Yesterday, Encyclopædia Britannica made the startling announcement that they would discontinue their print edition after 244 years. Once the current edition has sold out, they’ll become a collector’s item. Which is essentially what they are now, if it’s not too uncharitable to point out. Britannica is not finished as an operation, however: it will continue to publish on the web. It’s a startling announcement, sure, but it makes more sense than if it went on as if nothing had changed. Britannica’s editors acknowledged as much in a post on their blog:
A momentous event? In some ways, yes; the set is, after all, nearly a quarter of a millennium old. But in a larger sense this is just another historical data point in the evolution of human knowledge.
But Britannica’s grip on the evolution of human knowledge isn’t what it used to be—you can see where I’m going, right? As a well-known quote from Jimbo Wales goes:
Imagine a world in which every single person on the planet is given free access to the sum of all human knowledge. That’s what we’re doing.
Since its launch in 2001, and especially since a (much-debated) 2005 Nature article comparing the two, Wikipedia has been a thorn in Britannica’s side. And its influence has long since surpassed its much older rival. A Quantcast comparison suggests that Wikipedia’s traffic is 30x that of Britannica’s. And as I tweeted last night, news organizations have been quick to note the competition.
Under the title “Death By Wikipedia: Encyclopedia Britannica Stops Printing”, ReadWriteWeb observes:
The usefulness of such reference materials has been on the decline for years, especially since the advent of Wikipedia. Whatever flaws its open, crowd-sourced editorial model may invite, Wikipedia is generally regarded as a comprehensive and mostly-accurate source of information, which can be accessed for free.
And in a Venture Beat article titled “Encyclopaedia Britannica wiped out by Wikipedia, selling final print edition” we find:
The extremely thorough Wikipedia article on Encyclopaedia Britannica … serves as the perfect example of why Wikipedia is coming out on top.
It’s true—Wikipedia’s article about Encyclopædia Britannica is very thorough. Britannica’s article about Wikipedia is not bad, but it is far more limited than Wikipedia’s article about itself, and Britannica has those annoying pop-up advertisements that do nothing for readers.
Yet Britannica president Jorge Cauz tells the The Washington Post:
This has nothing to do with Wikipedia or Google. … This has to do with the fact that now Britannica sells its digital products to a large number of people.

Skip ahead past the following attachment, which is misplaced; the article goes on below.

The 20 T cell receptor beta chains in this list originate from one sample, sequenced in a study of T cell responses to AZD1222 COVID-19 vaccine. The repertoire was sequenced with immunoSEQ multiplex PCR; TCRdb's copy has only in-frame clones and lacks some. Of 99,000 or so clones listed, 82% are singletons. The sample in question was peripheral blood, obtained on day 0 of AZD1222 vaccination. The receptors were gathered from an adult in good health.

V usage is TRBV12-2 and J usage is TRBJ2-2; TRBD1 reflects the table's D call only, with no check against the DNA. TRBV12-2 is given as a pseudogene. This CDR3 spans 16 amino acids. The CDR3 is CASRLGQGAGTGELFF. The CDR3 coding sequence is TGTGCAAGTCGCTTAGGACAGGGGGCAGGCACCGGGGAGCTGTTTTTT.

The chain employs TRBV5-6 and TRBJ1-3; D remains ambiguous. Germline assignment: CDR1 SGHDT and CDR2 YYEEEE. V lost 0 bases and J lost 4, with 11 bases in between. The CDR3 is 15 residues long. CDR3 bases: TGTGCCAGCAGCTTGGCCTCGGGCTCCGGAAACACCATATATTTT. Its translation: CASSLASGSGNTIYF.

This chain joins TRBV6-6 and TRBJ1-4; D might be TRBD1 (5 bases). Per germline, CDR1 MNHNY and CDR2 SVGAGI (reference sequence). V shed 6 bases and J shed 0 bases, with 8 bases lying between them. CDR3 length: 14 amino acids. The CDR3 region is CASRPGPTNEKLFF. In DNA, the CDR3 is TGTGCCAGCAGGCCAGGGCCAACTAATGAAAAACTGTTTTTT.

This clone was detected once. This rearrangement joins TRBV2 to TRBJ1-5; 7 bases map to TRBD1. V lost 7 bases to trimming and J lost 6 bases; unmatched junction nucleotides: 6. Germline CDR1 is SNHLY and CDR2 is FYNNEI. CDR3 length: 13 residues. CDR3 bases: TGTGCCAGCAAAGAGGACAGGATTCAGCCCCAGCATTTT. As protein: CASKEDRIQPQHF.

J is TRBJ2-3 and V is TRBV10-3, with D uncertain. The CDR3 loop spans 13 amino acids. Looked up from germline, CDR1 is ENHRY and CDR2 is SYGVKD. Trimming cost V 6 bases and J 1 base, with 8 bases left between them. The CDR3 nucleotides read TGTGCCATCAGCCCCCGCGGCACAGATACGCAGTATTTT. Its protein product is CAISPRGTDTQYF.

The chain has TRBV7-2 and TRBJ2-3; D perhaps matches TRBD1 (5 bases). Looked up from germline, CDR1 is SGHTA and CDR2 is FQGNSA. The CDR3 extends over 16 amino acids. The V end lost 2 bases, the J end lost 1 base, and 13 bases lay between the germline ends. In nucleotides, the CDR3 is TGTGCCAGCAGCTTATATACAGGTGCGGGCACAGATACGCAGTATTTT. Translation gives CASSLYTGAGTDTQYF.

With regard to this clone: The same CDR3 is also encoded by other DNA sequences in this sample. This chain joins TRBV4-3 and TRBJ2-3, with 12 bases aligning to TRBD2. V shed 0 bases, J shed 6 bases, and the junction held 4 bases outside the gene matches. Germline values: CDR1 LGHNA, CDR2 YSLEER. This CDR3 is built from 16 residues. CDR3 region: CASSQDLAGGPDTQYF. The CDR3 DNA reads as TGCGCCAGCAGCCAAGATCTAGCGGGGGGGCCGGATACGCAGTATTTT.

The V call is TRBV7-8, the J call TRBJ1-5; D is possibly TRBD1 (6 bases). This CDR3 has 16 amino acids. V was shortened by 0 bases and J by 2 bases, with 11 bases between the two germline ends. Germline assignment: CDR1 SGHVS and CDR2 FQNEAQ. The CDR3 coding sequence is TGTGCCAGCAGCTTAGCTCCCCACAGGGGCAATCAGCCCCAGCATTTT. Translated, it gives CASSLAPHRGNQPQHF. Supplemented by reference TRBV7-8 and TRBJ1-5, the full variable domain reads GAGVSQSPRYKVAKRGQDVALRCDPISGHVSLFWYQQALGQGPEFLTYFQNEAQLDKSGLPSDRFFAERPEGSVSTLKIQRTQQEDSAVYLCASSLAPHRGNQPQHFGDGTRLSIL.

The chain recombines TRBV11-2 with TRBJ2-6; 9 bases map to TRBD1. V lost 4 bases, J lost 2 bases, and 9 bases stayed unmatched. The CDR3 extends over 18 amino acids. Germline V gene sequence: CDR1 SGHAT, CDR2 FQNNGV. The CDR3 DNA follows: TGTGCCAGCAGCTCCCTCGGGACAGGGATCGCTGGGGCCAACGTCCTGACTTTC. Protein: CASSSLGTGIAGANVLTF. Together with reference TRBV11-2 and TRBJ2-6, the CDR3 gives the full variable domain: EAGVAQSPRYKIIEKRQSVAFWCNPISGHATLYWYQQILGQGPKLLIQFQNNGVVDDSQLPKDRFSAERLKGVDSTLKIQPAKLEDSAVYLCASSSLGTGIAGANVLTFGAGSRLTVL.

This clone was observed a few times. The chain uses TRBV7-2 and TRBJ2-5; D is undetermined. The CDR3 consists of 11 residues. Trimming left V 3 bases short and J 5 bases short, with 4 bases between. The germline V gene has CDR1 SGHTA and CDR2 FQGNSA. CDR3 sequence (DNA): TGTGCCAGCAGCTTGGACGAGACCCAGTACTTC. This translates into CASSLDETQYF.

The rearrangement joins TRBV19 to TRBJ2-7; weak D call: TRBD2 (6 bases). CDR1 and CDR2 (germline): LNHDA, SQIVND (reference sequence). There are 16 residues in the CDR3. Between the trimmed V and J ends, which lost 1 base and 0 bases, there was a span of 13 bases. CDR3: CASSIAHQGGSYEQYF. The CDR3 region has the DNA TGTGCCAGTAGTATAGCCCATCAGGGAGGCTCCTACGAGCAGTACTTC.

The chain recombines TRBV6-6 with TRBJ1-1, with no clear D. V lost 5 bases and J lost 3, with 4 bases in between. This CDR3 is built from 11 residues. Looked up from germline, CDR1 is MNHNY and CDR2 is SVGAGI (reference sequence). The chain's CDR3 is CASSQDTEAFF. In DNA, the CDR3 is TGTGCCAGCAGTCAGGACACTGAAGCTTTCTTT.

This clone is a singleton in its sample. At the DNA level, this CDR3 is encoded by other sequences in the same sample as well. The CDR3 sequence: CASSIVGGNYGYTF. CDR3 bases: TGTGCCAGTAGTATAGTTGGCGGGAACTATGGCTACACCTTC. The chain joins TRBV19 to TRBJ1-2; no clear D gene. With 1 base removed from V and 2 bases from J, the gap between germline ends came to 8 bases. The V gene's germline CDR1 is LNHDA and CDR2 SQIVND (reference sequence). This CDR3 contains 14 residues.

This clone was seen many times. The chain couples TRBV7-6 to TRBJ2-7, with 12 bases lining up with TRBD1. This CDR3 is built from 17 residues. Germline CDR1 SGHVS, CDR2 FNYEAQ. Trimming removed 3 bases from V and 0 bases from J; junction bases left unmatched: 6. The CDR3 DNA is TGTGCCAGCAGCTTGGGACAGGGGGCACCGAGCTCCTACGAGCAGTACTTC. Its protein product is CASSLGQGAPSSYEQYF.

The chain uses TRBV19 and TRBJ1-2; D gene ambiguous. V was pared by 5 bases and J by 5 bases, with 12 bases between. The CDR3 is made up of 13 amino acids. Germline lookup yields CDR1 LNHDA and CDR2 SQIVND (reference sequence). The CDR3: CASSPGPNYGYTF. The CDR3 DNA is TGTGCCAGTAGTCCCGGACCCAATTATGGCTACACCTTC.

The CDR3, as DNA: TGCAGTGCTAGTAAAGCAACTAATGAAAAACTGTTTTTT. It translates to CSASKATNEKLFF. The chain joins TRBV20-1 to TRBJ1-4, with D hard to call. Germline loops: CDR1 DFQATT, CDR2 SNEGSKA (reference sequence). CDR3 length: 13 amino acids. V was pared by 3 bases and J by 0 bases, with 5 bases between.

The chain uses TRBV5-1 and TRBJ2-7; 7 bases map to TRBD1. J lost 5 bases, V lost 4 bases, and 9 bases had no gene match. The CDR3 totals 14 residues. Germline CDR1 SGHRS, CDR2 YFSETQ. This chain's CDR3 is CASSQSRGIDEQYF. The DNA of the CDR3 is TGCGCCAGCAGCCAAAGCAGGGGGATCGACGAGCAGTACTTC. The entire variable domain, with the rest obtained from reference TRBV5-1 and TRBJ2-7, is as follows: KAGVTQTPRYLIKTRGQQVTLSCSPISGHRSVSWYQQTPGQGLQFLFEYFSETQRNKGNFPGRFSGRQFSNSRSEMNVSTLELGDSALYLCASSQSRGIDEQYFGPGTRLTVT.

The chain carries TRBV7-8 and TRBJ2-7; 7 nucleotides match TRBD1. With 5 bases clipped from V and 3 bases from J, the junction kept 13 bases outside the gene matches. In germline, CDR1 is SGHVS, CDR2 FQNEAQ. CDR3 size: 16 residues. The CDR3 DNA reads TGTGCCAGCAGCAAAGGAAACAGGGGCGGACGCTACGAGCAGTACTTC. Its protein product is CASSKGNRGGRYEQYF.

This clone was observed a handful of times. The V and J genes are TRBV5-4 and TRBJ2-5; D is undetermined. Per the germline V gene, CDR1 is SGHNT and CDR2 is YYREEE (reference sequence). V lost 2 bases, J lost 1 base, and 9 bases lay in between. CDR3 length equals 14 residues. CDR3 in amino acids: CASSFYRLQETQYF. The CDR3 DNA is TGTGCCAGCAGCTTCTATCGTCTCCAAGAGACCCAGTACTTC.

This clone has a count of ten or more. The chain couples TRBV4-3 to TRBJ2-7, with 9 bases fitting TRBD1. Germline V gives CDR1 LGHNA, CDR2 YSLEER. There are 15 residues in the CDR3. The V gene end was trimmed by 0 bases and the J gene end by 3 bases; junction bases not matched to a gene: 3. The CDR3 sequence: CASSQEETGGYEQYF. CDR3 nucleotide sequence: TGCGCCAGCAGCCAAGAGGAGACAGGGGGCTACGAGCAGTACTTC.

This is a little bit like Microsoft saying Windows 8 has nothing to do with the the iPad, merely the shift in consumer purchasing habits toward the tablet and mobile markets. That’s not to say the statement isn’t necessarily untrue, just that it’s complete. I don’t know a great deal about Britannica’s current business model, but it’s safe to say that non-print revenues have become far more important, as Britannica’s print sales have fallen. Whether they will succeed is another question; PC World and doesn’t think so, pointing out the closure of—speak of the devil—Microsoft’s online encyclopedia Encarta in 2009 (which I wrote about at the time):
Microsoft shuttered its digital multimedia encyclopedia, Encarta, in 2009, and the last trace of it, the online dictionary, closed last year. Encarta, though a digital product, was also made obsolete by Wikipedia’s free availability, constantly updated content and thousands of editors, contributors and volunteers from around the world.
At The Atlantic, expert on evolution and Bloggingheads impresario Robert Wright offers this (small) consolation:
Maybe, long after even the electronic edition of Britannica is gone, the idea of Britannica can remain for us what it once was for me–a kind of Platonic ideal that we aspire to evolve toward even if we can never reach it, something that has a kind of reality even if we can never touch it.
As someone who devoured Britannica in my school library when growing up, not to mention someone who relied on Britannica as a college student in the late 1990s (before Britannica added a pay wall)—much the same way as students today (notoriously) rely on Wikipedia —I’m sorry to see it go. But we no longer live in a world where a 30,000 page, 15-volume encyclopedia can be printed on an annual basis for profit. In fact, even Britannica sees itself as a collector’s item now; as Cauz tells the News Observer:
This is going to be as rare as the first edition, because the last print run of our last copyright was one of the smallest print runs.”
I’d love to own one myself, but at $1,395.00 for the “Final Print Edition”, I’m afraid I’ll have to pass. And perhaps Cauz is wrong; maybe the death of Britannica will be more like the Death of Superman.